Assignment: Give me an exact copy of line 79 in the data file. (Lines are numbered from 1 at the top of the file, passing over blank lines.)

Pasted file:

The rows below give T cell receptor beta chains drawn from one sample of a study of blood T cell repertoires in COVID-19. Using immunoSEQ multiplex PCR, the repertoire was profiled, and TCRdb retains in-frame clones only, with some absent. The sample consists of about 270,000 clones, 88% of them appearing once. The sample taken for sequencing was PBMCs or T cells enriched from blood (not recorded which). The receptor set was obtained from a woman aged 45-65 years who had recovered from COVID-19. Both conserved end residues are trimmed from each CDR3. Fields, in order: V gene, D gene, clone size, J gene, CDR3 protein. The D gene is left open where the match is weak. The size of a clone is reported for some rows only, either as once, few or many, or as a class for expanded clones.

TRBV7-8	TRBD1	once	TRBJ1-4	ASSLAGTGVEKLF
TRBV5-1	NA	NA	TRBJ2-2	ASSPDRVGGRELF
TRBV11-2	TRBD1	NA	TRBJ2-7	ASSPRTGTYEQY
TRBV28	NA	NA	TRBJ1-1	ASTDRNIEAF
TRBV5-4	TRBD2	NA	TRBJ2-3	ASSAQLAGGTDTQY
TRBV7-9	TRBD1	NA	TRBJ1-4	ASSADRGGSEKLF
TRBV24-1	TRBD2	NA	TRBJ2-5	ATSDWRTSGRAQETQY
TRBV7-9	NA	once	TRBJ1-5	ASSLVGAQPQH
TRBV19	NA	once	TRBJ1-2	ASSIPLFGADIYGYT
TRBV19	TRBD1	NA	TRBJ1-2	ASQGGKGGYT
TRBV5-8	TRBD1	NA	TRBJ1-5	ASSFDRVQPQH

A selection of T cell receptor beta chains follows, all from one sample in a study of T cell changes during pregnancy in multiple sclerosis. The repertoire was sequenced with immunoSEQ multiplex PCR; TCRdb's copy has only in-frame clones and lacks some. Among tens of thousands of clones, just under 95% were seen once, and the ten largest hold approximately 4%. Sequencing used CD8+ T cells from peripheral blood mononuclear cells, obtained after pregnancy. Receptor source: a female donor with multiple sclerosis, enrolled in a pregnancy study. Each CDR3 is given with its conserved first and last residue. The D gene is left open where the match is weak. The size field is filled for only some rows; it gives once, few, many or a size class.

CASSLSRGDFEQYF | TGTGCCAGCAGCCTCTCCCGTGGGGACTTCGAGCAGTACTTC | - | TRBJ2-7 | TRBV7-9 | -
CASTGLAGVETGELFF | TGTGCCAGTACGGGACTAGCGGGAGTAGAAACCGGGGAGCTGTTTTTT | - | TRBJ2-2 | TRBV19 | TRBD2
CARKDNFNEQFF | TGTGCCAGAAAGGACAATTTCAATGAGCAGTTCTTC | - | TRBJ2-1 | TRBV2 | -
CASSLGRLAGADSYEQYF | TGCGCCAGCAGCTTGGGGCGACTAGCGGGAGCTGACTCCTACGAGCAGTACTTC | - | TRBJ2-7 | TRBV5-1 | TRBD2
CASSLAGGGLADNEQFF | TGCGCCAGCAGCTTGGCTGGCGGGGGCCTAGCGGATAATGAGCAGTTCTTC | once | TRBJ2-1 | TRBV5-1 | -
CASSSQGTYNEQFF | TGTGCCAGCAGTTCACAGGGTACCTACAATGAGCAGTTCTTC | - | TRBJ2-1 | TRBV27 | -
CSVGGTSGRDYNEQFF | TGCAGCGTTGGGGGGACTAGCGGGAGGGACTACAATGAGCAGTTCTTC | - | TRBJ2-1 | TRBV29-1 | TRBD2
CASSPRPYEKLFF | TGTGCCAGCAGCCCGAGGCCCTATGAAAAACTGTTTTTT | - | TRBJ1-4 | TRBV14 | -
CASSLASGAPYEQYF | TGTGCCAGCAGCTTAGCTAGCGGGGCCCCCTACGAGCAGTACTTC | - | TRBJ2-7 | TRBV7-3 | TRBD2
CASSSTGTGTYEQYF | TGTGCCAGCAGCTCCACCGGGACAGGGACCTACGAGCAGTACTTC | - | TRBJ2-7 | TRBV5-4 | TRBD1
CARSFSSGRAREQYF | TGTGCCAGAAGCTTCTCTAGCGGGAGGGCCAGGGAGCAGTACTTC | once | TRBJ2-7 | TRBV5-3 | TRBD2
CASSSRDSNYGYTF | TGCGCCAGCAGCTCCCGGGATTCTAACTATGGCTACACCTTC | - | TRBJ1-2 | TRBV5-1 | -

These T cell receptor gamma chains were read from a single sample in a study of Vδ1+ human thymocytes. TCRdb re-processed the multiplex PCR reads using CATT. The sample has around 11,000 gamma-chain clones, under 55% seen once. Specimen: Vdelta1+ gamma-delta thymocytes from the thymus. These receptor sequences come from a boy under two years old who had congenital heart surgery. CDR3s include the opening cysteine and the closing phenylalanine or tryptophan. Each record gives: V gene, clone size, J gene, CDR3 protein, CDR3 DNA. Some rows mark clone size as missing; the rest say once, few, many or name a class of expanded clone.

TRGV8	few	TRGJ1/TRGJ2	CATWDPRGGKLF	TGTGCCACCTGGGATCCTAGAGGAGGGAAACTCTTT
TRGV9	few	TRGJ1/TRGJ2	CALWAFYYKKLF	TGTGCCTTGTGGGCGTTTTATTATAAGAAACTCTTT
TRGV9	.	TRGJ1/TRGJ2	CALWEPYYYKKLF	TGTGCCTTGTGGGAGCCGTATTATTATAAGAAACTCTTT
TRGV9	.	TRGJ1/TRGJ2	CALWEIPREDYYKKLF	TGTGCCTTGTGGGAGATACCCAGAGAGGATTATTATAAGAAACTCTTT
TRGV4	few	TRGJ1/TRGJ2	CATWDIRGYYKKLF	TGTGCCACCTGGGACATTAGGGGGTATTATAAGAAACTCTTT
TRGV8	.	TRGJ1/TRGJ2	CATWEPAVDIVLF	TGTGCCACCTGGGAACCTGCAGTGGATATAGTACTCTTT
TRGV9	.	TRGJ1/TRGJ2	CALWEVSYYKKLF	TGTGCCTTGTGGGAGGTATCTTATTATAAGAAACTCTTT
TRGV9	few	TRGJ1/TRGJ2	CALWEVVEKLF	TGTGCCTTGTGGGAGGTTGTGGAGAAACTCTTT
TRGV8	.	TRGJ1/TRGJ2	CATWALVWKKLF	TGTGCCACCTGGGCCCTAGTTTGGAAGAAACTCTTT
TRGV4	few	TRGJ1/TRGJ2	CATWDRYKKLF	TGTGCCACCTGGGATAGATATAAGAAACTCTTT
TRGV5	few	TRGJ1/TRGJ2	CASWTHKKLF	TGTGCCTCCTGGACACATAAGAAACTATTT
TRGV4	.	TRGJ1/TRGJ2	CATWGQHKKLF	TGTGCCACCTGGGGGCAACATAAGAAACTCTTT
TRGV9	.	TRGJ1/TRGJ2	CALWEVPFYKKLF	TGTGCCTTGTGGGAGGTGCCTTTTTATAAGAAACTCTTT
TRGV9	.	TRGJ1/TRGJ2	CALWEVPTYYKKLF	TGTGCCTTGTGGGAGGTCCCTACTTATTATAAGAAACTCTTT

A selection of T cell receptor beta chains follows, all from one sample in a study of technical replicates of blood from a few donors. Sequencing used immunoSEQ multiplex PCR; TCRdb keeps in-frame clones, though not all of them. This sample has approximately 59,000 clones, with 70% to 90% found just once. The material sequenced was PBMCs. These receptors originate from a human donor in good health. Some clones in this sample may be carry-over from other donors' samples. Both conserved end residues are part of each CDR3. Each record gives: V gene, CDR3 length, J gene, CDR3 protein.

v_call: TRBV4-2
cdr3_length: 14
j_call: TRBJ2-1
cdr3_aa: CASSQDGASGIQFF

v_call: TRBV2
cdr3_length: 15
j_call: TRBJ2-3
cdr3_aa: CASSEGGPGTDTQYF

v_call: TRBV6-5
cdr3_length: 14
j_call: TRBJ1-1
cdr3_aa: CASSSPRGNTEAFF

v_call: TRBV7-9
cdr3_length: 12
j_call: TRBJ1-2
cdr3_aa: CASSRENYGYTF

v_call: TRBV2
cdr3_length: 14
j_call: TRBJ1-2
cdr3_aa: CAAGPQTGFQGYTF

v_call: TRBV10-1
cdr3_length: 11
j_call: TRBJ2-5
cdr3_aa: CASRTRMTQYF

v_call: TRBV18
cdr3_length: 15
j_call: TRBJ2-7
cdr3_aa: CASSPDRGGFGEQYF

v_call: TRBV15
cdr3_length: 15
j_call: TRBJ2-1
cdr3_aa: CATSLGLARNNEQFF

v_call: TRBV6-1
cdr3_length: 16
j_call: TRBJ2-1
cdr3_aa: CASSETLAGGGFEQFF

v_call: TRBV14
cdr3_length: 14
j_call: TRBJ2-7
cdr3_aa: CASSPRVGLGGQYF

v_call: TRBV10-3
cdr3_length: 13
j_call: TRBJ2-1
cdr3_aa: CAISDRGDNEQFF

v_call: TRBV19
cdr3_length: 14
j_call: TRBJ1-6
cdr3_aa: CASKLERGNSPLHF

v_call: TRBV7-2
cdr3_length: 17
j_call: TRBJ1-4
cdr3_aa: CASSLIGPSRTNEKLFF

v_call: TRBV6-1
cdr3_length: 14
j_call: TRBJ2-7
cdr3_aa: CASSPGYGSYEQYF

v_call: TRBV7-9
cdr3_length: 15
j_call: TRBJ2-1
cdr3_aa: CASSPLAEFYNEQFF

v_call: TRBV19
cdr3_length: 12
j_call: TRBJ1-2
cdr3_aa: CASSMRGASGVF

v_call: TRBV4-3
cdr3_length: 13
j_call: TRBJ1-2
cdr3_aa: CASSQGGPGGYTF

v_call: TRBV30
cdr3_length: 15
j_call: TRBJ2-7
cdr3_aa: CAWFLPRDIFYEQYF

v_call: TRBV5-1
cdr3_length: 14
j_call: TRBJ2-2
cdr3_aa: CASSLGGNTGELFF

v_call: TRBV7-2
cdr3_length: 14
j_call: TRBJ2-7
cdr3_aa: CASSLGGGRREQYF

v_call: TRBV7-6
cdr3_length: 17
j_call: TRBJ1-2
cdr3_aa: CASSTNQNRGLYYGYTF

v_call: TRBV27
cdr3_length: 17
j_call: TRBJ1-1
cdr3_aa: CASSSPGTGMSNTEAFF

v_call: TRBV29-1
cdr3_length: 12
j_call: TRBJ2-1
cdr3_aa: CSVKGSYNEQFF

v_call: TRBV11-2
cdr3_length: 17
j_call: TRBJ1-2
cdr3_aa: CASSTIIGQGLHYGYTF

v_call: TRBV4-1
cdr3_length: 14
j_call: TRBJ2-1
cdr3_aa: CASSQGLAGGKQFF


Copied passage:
cdr3_length: 14